As Tony Bardzilouskas and Westley Stout followed the news reports of massive wildfires consuming thousands of acres out west this summer, they had a hunch that their lives in Northeastern Pennsylvania were about to change.
Both men work for the state Bureau of Forestry in the Lackawanna State Forest, jobs that take them to some of the most scenic places in the region.
But earlier this month, Bardzilouskas and Stout found themselves in southern California, helping to fight wildfires so big they were measured not in acres but square miles.
Bardzilouskas and Stout were summoned to California as part of a cooperative agreement between the Bureau of Forestry and the U.S. Forest Service to provide personnel and resources wherever they are needed in the country.
‚??We post what resources are available, and when there‚??s a need in the country they‚??ll call,‚?Ě said DCNR district forester Nick Lylo, who has also been summoned to aid the fire command logistics section in other states. ‚??It‚??s structured like a military operation.‚?Ě
It‚??s an operation that Bardzilouskas and Stout were happy to be a part of when the call for assistance came from California.
‚??You watch the news and see what‚??s happening, so you know there‚??s a chance you may get the call,‚?Ě Bardzilouskas said. ‚??This is my eighth assignment, so I‚??ve dealt with it before. You just keep your gear ready.‚?Ě
Adding to the urgency of the fires in California was the wildfire that struck Colorado earlier this summer, torching more than 300 homes and consuming more than 14,000 acres.
‚??There was certainly a heightened sense of awareness going into this one,‚?Ě Stout said.
And as both men were fully aware, no assignment is routine. Certainly not the 19 days they spent in the southern California desert.
‚??There was a lot of shrub-type bushes and highly flammable fuels, so the fires were extremely fast-moving,‚?Ě Bardzilouskas said. ‚??The overall landscape out there is just much larger and steeper, which makes the access difficult at times. We had to walk an average of five miles just to get in because the access wasn‚??t there.‚?Ě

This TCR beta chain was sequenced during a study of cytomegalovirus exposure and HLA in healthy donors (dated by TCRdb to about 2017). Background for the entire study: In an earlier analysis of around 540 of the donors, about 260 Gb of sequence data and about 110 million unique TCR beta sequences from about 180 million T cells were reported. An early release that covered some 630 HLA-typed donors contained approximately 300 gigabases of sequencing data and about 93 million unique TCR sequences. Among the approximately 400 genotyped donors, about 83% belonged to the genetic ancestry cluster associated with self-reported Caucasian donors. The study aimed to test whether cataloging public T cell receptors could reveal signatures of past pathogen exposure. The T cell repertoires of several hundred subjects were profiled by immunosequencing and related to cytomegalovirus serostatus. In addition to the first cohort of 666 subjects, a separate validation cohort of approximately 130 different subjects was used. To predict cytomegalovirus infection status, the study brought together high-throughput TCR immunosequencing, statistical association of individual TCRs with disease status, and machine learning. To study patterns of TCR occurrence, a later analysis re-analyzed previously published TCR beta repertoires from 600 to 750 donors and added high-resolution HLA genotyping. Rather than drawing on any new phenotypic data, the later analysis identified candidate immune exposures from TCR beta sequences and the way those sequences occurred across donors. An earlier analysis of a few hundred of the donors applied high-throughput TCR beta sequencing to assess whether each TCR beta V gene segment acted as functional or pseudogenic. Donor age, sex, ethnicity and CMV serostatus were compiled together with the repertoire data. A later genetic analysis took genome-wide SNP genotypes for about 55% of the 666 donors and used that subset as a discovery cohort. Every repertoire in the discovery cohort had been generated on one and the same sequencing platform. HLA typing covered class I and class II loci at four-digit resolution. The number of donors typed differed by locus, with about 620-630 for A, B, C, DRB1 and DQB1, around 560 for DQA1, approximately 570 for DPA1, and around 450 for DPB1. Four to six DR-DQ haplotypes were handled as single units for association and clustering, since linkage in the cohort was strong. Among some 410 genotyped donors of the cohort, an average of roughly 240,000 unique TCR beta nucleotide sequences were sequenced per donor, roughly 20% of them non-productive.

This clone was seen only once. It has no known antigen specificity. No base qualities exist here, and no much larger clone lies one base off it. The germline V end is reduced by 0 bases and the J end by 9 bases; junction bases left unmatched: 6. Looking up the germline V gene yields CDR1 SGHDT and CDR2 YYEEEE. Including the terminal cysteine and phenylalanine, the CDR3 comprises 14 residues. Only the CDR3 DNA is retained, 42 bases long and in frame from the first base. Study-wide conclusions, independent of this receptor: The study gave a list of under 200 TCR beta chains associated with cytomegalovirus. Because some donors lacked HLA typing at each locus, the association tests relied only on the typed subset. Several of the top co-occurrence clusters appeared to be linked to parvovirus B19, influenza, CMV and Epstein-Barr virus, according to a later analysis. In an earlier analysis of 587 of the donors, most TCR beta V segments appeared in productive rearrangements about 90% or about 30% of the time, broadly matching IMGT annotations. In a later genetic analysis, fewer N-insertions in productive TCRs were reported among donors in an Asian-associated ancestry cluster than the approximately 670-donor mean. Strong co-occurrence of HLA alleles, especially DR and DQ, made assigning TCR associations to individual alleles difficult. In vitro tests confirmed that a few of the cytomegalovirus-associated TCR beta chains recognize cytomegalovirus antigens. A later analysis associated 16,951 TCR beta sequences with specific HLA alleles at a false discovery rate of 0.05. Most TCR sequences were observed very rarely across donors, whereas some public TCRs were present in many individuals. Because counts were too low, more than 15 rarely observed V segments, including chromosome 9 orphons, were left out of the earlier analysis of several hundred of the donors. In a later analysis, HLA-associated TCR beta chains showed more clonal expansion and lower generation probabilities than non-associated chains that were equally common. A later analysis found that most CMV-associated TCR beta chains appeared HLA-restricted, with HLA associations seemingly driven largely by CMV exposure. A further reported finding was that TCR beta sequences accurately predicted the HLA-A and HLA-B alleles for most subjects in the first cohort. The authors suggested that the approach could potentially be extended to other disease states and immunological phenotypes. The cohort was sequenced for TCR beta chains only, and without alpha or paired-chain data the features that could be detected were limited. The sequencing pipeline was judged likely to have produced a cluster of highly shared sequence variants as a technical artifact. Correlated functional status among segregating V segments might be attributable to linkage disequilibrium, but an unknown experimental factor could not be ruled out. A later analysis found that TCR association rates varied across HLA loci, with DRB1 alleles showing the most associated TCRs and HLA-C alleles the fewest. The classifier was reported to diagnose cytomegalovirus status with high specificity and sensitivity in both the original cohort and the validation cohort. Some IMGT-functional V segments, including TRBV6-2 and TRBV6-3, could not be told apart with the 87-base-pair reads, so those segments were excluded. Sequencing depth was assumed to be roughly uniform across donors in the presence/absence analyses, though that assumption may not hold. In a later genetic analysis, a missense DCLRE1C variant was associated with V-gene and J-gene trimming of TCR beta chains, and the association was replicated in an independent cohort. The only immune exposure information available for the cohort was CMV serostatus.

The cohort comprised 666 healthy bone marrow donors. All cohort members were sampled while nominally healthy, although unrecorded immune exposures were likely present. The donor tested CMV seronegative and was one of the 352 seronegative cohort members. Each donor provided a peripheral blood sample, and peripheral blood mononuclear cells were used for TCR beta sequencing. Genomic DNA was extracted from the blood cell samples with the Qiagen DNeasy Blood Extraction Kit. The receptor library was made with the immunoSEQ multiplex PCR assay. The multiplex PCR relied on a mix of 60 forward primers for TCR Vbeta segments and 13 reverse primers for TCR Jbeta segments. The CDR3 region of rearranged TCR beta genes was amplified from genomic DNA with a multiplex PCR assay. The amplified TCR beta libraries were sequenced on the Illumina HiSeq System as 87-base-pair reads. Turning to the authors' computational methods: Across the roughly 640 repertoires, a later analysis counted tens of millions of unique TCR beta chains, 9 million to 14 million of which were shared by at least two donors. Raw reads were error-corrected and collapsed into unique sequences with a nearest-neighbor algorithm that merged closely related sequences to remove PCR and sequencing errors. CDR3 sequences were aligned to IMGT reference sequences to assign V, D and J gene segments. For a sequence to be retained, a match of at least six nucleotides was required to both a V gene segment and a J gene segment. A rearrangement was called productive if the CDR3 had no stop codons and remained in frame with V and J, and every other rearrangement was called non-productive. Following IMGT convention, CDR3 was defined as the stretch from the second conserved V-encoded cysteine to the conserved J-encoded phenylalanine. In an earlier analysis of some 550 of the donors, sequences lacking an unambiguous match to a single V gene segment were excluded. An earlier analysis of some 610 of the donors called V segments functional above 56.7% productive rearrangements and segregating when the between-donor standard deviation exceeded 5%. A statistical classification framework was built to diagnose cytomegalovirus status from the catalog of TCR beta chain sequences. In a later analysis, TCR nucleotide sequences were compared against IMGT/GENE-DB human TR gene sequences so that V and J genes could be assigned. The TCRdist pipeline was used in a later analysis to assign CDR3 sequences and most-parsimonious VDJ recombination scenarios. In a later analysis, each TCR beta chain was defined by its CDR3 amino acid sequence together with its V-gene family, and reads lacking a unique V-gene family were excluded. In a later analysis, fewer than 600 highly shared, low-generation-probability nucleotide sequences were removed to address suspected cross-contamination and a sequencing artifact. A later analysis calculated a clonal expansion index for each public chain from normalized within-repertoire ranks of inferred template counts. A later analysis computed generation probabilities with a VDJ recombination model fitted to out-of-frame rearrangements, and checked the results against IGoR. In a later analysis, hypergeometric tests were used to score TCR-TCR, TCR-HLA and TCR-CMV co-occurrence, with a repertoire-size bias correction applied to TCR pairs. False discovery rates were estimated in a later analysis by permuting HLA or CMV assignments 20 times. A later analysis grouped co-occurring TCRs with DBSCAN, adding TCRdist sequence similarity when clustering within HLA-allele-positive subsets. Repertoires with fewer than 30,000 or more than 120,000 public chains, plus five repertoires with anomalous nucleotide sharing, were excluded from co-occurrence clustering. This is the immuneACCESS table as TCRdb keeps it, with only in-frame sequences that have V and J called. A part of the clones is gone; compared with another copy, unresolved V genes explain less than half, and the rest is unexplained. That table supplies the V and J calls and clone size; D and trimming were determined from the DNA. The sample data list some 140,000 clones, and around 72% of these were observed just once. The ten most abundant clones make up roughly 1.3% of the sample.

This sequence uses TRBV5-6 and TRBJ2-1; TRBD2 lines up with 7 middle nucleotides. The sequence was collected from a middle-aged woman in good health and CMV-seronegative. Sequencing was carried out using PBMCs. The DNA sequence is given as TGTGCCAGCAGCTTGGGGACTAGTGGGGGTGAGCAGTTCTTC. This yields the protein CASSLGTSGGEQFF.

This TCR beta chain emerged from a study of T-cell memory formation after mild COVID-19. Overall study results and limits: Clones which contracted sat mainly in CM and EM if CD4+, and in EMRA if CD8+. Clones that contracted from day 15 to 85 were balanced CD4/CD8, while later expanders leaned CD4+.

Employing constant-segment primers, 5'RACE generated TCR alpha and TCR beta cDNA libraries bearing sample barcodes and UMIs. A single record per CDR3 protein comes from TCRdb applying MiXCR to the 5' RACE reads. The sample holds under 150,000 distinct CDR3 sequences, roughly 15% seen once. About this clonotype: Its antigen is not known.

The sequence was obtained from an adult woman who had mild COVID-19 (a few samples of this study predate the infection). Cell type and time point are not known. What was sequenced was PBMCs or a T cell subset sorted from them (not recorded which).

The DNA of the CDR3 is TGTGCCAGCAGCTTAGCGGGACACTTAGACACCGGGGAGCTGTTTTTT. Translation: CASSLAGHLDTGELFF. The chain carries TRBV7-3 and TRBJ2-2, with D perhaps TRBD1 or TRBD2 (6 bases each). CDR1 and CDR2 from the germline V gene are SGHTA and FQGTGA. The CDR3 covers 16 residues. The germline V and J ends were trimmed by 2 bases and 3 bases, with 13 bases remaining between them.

Those long treks just to reach the fire required the firefighters to spend the night on the scene after they worked a 16-hour day.
The long days and nights left Stout with images he will never forget.
‚??There were massive tracts of wind turbines ‚?? hundreds of them, near the fire. That was a big control issue,‚?Ě he said. ‚??After the fire goes through, the landscape looks like the moon. It‚??s a wasteland of ash and charred sticks.‚?Ě
And that wasteland would present another challenge to the firefighters the next day.
During the night, Stout said he could hear trees falling in areas that had already been burned. The fire weakened the root systems enough that the trees gave way, forcing crews to cut new access routes to continue their fight.
And then there was the heat. Daytime temperatures reached 106 degrees, Stout said, making the work even more demanding.
But the memory that sticks with Bardzilouskas and Stout the most is the sheer power of the fire.
‚??Just the immense size of the flames, how they towered,‚?Ě Bardzilouskas said. ‚??It sounds like a train when the trees are torching up. You can almost feel the energy.‚?Ě
Stout said the flames reached heights of almost 200 feet when they climbed tall trees.
‚??Out west there‚??s a lot of pitch pine, ponderosa pine and juniper ‚?? all trees with a lot of resin content and they burn almost explosively,‚?Ě he said. ‚??It‚??s just like the scrub oak here. The fire will just race through it.‚?Ě
Bardzilouskas and Stout fought alongside firefighters from California and Interagency Hotshot Crews ‚?? teams of professional firefighters employed by the federal government.
The experience of fighting fires in other states gave Bardzilouskas and Stout valuable experience in dealing with wildfires in Pennsylvania, which they said are scaled-down versions of the fires out west.
‚??There is so much real estate out there and the wildfires can get so large that it turns into a containment process,‚?Ě Bardzilouskas said.
And while the firefighters are trying to prevent the flames from spreading, Stout said safety is always paramount.
‚??There‚??s no such thing as another day at the office with a job like this. If you get complacent, that‚??s when bad things happen,‚?Ě he said. ‚??It‚??s about doing a dangerous job as safely as possible, whether it‚??s an acre-and-a-half brush fire in Tunkhannock or a thousand acres in the Mojave Desert.‚?Ě
Tony Bardzilouskas, 29, resides in Gouldsboro and is a maintenance repairman with the Bureau of Forestry in the Lackawanna State Forest. Since 2006, he has been called to fight wildfires in Idaho, Montana, northern and southern California, North Carolina, Florida, Georgia, Minnesota, Colorado and Wyoming. Bardzilouskas is certified as a B-level faller, meaning he carries a chainsaw to fight the flames by felling trees and establishing fire lines. Cutting down certain trees is important, he said, because if a fire climbs to the top it can throw sparks and spread the wildfire to other areas.
Westley Stout, 44, lives in Pittston and is a forest patrolman with the Bureau of Forestry in the Lackawanna State Forest. He is certified as a firefighter type 2, putting him in charge of advancing hose lines into the fire area and performing initial attack or mop-up duty. Stout also carries a hand tool at all times to dig lines or trenches to help maintain fire lines.